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Weighing the risk of data breach noncompliance

2021 saw a record number of data breaches, despite 34% of organizations under-reporting them. What does this tell us? Data breach frequency is quickly increasing, and their inevitability has organizations in fear of the consequences — from reputational damage to regulatory penalties, both of which end up being significant financial burdens. In turn, this fear is driving organizations to commit a separate, even more costly noncompliance violation: failing to report their breaches.

What’s propelling data breaches?

Sensitive data is so highly regulated because of its value and the damage that can be done if it were to fall into the wrong hands. It’s this value that’s spurring more and more sophisticated cyberattacks on less secure targets, such as remote work environments and endpoint devices. There’s also a lack of awareness and understanding for reporting breaches at the employee-level. They may not know who to report the breach to, what was stolen, or that they even need to report it in the first place.

One of the biggest factors currently driving breach rates up, however, are security trade-offs, whereby organizations prioritize innovation and getting products on the market fast, spending less time and money on security tactics, and ultimately opening themselves up to compromise.

How intention factors in to data breach noncompliance penalties

When regulatory agencies review a breach to determine a fine for the responsible organization, they look to see whether security was of the utmost priority, whether intentional disregard or negligence were responsible. Were security measures in place? More specifically, did these measures offer the proper amount of protection needed for the data’s level of sensitivity? With trade-offs, the answers to these questions are often a resounding “no,” and this intent to skimp on security ends up leading to an even steeper fine than if the organization had done all it could security-wise to prevent a breach.

Thus, rather than reporting a breach — a key regulatory requirement — and incurring such a financial blow, organizations are opting for the less expensive but more risky route of containing a breach themselves, remaining tight-lipped about it, and hoping word never gets back to the regulatory agency or agencies they’re subject to. This of course is it’s own intentional violation of compliance, driving any subsequent fines up.

Why not report a data breach?

With so much at stake, why not just report? Well, with data breach frequency increasing, even the smallest compromises can rack up quite the bill if they occur multiple times per year. Whether or not you did everything right from a security perspective, there will always be a fine.

Some organizations, after detecting that a breach has occurred, may try to contain it internally to avoid the commotion and reputational hit that result from publicly reporting a breach. But even a delay in reporting can incur a noncompliance violation. Uber spent a pretty penny trying to internally quell a breach, hiding evidence it happened and even paying a ransom to destroy the compromised data, ensuring it wouldn’t be misused and expose the breach. That $100,000 ransom and other containment costs were nothing, however, compared to the $148 million Uber was fined a year later for failing to report the breach.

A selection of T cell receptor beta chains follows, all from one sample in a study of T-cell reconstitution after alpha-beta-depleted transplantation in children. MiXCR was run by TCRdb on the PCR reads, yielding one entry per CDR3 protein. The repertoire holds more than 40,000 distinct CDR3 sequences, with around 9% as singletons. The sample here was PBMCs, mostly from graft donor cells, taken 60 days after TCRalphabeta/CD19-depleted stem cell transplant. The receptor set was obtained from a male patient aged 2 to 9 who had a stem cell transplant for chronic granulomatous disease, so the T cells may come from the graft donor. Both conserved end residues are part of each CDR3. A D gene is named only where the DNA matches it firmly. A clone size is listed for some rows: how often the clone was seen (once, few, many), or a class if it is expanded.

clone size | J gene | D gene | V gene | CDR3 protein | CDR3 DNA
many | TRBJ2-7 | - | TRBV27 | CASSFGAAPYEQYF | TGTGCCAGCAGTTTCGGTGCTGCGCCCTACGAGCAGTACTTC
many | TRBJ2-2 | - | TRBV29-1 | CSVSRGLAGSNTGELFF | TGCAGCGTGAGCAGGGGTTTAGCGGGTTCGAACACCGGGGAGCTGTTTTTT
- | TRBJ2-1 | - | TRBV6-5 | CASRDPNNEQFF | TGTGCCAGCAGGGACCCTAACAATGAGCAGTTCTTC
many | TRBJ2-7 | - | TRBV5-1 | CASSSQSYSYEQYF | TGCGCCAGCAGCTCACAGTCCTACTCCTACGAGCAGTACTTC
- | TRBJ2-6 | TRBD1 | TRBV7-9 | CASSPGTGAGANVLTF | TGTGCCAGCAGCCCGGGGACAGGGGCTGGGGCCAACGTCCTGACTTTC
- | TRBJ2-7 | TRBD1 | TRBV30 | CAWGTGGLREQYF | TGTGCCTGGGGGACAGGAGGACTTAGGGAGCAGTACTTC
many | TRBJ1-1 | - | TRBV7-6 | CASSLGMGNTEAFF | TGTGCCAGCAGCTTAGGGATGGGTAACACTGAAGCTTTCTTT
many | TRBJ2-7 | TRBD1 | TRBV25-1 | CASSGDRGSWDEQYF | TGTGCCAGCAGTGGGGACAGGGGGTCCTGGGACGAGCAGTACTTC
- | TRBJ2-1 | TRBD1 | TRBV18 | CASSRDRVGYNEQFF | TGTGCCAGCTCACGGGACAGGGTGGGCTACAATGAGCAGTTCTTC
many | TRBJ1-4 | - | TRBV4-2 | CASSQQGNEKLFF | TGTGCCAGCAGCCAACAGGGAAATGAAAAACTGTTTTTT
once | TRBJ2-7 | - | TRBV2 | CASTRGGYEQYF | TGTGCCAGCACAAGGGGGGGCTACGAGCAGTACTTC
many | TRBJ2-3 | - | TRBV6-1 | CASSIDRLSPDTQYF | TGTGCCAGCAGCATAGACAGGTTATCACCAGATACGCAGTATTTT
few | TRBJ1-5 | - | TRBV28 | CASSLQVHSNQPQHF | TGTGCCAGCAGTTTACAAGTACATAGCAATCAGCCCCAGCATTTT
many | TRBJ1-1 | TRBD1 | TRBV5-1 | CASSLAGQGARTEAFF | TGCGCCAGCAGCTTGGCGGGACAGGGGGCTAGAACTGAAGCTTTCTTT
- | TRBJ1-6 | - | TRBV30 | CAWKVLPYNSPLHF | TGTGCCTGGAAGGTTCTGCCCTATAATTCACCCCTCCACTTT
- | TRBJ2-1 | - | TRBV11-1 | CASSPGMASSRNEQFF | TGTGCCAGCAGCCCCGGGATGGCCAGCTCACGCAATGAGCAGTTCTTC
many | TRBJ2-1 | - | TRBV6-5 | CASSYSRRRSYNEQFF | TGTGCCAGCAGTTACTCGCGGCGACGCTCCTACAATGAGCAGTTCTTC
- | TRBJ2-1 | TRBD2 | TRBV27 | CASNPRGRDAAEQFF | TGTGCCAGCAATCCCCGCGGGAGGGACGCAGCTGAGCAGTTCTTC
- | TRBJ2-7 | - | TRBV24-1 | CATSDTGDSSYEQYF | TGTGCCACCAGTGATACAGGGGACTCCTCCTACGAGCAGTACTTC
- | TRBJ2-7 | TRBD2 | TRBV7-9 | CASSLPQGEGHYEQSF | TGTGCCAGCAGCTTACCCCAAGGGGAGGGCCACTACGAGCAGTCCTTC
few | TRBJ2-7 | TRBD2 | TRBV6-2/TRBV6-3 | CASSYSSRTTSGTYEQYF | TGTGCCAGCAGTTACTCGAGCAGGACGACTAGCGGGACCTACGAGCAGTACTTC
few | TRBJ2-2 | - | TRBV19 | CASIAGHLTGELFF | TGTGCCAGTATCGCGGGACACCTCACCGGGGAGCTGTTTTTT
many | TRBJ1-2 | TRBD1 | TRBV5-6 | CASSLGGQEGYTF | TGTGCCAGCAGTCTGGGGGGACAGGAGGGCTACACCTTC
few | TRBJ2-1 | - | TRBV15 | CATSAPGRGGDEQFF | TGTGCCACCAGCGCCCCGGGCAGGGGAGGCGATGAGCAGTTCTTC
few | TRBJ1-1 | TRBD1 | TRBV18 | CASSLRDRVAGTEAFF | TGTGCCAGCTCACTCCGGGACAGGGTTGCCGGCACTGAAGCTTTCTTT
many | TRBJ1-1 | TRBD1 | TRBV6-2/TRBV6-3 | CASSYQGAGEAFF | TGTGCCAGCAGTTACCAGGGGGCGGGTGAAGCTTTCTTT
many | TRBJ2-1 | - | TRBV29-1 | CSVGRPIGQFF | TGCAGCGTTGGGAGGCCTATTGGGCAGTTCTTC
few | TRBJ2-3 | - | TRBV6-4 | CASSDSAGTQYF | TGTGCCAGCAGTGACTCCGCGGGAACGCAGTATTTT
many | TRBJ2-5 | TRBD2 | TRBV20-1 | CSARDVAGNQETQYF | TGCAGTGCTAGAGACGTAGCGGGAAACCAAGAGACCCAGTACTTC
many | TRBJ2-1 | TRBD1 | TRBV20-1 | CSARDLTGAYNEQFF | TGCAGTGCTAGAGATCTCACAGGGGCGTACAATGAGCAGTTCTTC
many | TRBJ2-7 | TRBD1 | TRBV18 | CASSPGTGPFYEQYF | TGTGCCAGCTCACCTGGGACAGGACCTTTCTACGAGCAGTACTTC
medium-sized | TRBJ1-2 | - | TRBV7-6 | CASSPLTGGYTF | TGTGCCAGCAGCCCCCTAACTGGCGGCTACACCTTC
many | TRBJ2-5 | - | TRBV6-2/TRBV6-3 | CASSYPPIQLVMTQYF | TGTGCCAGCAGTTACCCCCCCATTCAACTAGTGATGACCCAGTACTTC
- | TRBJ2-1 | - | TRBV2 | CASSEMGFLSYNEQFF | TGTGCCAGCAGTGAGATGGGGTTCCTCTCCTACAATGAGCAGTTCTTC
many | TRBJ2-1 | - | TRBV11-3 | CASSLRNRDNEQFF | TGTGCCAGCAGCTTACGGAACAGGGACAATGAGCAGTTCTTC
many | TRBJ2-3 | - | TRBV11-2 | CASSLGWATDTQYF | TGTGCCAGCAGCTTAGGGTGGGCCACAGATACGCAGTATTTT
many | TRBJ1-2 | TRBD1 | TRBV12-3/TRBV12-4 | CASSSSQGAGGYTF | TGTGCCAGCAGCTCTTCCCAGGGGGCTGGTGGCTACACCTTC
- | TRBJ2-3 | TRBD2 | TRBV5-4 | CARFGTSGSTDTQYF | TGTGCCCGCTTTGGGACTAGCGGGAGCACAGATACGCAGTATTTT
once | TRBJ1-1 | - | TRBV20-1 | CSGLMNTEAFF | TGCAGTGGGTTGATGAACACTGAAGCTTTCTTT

By not reporting a breach, there’s a chance of not being caught and paying little to nothing for a breach. For organizations who take the risk of neglecting to report, that slim chance outweighs the fines one would be guaranteed to pay after reporting, as well as the even steeper penalties of being caught for not reporting.

Penalties for not reporting a data breach incident

Unfortunately, the data detailing how many breaches go under-reported inherently proves how hard it is to evade being caught, and as previously mentioned, the penalties for not reporting a data breach are far more severe than they would be if an incident was reported.

Take the GDPR, which governs all organizations processing personally identifiable information (PII) that belongs to European Union citizens. This law requires a breach to be reported within 72 hours of it being discovered. Failing to report in this timeframe, can result in fines in the millions. Because intention weighs heavily on how a fine is determined, not reporting automatically means a more significant one.

While the U.S. does not currently have a federal regulation for reporting data breaches, they exist at the state level, with the most notable being California’s CCPA and its amended, expanded follow-up, the CPRA. Both are slightly more relaxed than the GDPR in terms of the timeframe you have to report a breach — mainly to account for delays caused by a potential law enforcement investigation — but the general rule is to report as soon as possible. Not reporting in a timely manner, or ever, can result in penalties of up to $3,000 per violation because there was an intent to commit the violation.

Be prepared for a data breach with Spirion

Curious to know what a data breach could cost your organization? Try our breach calculator tool now to understand what’s at stake. Just remember, that cost accounts for timely incident reporting — failure to report will result in a much higher fine.

With Spirion’s suite of security solutions, you can feel confident that you’re doing your best to protect against a breach with accurate data discovery, classification, and remediation, as well as ongoing monitoring. When a breach occurs, you’re able to detect and contain it quickly, and reporting its events in detail to all relevant parties, from investors and stakeholders to regulatory agencies and victims, can be done in a timely manner, which ultimately works to reduce the fine your organization is responsible for.